Album Review: Craig Smith — Love is Our Existence

This is a fascinating release. Singer-songwriter Craig Smith got his early professional start as a member of the Good Time Singers, a folk ensemble in the mold of the New Christy Minstrels. He later formed a folk-rock due with band mate Lee Montgomery. Meanwhile he had an acting career; liner notes author (and album curator) Mike Stax says Smith was short-listed to be part of the foursome known as the Monkees. That didn’t happen, and he went on to join a pop-psych group called the Penny Arkade.

His life took a bizarre turn after that: his tale of LSD experiments and becoming the victim of a brutal attack while hiking in Asia are fully chronicled in Stax’s book, Swim Through the Darkness: My Search for Craig Smith & the Mystery of Maitreya Kali. Without getting into too much detail, Smith – who changed his name to Maitreya Kali – was never the same. And he went on recording, between extended stays in psychiatric hospitals.

That far-too-brief thumbnail sketch might give you a hint as to the kind of music Smith made, all of which is collected and showcased on this single-LP set. Yes, it may remind you a bit of Skip Spence’s Oar. And it has some similarities to Roky Erickson’s solo work. But it’s neither as haunted nor as ramshackle as either of those artists’ most haunted work. Smith had a fine and versatile voice, and a pretty solid pop sensibility. His songs – most of which feature just him and an acoustic guitar – sport attractive melodies and his lyrics really aren’t all that far afield from the hippie-folk style of the period.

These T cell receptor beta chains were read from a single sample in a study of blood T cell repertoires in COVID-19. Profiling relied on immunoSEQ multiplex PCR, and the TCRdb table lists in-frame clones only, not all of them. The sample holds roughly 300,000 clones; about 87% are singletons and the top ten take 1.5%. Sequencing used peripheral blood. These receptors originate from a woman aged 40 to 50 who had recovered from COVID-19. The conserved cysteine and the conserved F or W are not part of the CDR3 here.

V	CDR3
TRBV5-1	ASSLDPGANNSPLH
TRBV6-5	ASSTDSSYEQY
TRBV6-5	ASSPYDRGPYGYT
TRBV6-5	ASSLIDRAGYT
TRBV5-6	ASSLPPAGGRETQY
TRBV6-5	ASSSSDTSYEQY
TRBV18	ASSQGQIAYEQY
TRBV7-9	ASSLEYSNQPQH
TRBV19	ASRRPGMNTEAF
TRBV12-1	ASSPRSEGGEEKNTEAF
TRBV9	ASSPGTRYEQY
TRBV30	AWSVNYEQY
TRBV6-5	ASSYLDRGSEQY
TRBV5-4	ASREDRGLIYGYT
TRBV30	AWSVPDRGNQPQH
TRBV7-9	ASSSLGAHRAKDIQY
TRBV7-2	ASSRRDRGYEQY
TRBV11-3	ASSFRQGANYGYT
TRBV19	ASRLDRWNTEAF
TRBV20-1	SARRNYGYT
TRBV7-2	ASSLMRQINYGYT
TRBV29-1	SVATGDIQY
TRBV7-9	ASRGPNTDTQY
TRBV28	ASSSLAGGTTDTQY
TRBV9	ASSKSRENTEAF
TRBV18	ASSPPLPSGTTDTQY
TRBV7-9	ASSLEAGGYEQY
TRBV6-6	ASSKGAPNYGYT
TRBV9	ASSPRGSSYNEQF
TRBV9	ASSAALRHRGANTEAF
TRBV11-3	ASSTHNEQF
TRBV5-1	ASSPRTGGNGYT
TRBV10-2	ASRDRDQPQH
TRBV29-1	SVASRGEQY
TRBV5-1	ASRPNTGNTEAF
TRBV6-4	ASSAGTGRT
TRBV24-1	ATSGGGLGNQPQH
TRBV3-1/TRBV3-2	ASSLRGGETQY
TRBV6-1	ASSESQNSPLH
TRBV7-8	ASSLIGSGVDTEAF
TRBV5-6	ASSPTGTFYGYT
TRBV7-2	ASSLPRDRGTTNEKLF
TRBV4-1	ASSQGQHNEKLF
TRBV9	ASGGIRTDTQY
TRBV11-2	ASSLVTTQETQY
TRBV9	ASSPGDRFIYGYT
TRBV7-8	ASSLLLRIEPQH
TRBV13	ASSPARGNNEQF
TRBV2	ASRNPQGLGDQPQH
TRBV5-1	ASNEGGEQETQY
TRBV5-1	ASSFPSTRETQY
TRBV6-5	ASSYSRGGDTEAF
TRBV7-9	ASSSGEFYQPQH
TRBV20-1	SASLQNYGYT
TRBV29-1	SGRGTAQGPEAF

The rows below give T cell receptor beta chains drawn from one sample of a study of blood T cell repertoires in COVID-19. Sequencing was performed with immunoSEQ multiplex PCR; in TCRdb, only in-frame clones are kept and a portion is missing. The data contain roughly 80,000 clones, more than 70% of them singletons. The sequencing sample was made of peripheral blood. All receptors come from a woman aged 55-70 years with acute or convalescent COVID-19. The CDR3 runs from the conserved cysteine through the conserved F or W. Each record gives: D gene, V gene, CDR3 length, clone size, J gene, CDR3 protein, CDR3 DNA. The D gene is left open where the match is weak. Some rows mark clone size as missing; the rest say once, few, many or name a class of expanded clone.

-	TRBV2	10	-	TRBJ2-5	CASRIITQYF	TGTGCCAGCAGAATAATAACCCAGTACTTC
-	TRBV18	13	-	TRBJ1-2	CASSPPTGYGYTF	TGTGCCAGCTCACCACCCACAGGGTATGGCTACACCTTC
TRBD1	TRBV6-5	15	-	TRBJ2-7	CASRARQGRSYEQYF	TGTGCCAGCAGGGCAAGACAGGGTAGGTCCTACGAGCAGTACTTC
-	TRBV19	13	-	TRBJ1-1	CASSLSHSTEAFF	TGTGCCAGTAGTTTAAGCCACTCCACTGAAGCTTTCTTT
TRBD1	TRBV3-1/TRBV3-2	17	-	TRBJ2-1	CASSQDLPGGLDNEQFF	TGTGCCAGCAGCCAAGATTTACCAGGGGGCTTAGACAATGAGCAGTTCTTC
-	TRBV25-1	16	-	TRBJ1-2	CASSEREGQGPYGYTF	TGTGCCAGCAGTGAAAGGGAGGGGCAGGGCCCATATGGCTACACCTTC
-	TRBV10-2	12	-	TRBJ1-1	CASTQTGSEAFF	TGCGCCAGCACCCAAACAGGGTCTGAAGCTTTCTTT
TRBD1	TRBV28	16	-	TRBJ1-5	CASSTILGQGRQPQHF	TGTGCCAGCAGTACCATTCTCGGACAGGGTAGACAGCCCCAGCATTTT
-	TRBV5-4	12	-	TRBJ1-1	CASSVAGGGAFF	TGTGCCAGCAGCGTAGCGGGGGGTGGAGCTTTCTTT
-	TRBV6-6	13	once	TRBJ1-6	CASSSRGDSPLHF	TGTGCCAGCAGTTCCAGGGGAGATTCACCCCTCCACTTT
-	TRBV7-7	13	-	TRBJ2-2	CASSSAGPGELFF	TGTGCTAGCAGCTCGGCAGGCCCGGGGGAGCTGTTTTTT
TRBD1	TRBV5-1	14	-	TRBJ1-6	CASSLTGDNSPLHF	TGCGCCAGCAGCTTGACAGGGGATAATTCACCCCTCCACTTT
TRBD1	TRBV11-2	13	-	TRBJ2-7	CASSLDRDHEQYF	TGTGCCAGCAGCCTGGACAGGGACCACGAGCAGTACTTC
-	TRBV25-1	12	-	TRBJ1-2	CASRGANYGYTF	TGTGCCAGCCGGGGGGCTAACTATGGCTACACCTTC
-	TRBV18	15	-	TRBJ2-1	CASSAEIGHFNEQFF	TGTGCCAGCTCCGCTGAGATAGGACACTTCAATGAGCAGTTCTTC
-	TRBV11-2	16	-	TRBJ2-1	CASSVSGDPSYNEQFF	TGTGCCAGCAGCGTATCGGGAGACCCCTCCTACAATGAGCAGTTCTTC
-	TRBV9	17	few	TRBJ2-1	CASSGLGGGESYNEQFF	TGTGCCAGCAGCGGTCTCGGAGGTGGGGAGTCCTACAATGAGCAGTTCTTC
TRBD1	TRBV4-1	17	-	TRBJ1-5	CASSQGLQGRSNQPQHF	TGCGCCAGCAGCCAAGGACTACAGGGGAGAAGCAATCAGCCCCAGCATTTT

And Smith’s guitar playing is lovely, providing just the right instrumental backing for his gentle songs of love an mysticism. Smith’s songwriting style is more complex than that of your garden- or commune-variety hippie folskter. His picking is assured, and his chord shadings are never less than interesting. There’s a vaguely unsettling vibe to some of the songs, but for the most part Love is Our Existence is a fine collection of original tunes. Some recordings are sourced from scratchy, worn acetates; “A Father’s Christmas” is one such tune. It features some vaguely peachy lyrics, but nothing too off-putting.

Stax compiled this set of home tapes with the cooperation of Smith’s survive siblings; this is a lovingly-assembled, non-exploitative collection of the man’s unheard work. Love is Our Existence is recommended for fans of the style, and to anyone with a deep interest in some of the darker corners of the late 1960s music experience.